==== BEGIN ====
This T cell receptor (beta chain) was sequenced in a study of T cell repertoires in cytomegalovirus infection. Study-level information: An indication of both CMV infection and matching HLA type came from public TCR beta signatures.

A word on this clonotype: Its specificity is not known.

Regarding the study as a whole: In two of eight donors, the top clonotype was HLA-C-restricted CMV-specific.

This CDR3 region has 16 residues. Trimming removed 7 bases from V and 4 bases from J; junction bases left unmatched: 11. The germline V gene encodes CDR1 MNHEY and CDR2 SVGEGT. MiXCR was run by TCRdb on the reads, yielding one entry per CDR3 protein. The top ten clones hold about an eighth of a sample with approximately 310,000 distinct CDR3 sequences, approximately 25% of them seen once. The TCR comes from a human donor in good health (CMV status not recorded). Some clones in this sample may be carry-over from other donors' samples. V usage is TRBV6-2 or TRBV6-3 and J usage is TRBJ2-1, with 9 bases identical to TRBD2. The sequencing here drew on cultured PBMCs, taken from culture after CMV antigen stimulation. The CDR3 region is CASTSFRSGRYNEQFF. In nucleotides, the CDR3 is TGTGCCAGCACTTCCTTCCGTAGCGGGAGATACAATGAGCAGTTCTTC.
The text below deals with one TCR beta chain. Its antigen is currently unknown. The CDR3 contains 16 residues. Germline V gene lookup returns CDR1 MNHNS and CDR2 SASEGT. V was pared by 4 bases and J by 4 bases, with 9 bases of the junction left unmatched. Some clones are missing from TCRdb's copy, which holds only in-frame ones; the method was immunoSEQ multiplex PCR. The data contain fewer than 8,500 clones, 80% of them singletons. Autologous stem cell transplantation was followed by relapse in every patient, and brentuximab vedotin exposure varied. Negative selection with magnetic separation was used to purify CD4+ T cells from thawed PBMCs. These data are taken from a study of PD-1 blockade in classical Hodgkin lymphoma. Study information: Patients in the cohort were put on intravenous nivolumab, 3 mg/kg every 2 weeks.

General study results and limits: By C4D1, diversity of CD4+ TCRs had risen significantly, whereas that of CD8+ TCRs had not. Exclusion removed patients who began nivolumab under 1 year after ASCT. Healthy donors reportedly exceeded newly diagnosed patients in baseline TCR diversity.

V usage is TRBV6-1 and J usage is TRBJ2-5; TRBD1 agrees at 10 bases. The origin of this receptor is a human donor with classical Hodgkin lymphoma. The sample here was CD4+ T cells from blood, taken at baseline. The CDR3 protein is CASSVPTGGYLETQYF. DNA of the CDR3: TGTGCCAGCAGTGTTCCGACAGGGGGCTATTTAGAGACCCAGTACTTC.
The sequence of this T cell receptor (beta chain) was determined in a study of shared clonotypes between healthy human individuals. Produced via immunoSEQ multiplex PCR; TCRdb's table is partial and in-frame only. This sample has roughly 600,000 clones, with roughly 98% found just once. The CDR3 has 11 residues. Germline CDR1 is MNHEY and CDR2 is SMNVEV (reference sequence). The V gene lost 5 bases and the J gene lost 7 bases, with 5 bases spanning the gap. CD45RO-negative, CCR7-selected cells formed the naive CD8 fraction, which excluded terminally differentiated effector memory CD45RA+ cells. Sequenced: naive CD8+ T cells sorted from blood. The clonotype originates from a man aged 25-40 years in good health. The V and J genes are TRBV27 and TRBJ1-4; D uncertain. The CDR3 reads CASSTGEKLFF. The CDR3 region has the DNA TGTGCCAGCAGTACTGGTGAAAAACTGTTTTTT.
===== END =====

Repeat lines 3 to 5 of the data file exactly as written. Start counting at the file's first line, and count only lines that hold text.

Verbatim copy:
Regarding the study as a whole: In two of eight donors, the top clonotype was HLA-C-restricted CMV-specific.

This CDR3 region has 16 residues. Trimming removed 7 bases from V and 4 bases from J; junction bases left unmatched: 11. The germline V gene encodes CDR1 MNHEY and CDR2 SVGEGT. MiXCR was run by TCRdb on the reads, yielding one entry per CDR3 protein. The top ten clones hold about an eighth of a sample with approximately 310,000 distinct CDR3 sequences, approximately 25% of them seen once. The TCR comes from a human donor in good health (CMV status not recorded). Some clones in this sample may be carry-over from other donors' samples. V usage is TRBV6-2 or TRBV6-3 and J usage is TRBJ2-1, with 9 bases identical to TRBD2. The sequencing here drew on cultured PBMCs, taken from culture after CMV antigen stimulation. The CDR3 region is CASTSFRSGRYNEQFF. In nucleotides, the CDR3 is TGTGCCAGCACTTCCTTCCGTAGCGGGAGATACAATGAGCAGTTCTTC.
The text below deals with one TCR beta chain. Its antigen is currently unknown. The CDR3 contains 16 residues. Germline V gene lookup returns CDR1 MNHNS and CDR2 SASEGT. V was pared by 4 bases and J by 4 bases, with 9 bases of the junction left unmatched. Some clones are missing from TCRdb's copy, which holds only in-frame ones; the method was immunoSEQ multiplex PCR. The data contain fewer than 8,500 clones, 80% of them singletons. Autologous stem cell transplantation was followed by relapse in every patient, and brentuximab vedotin exposure varied. Negative selection with magnetic separation was used to purify CD4+ T cells from thawed PBMCs. These data are taken from a study of PD-1 blockade in classical Hodgkin lymphoma. Study information: Patients in the cohort were put on intravenous nivolumab, 3 mg/kg every 2 weeks.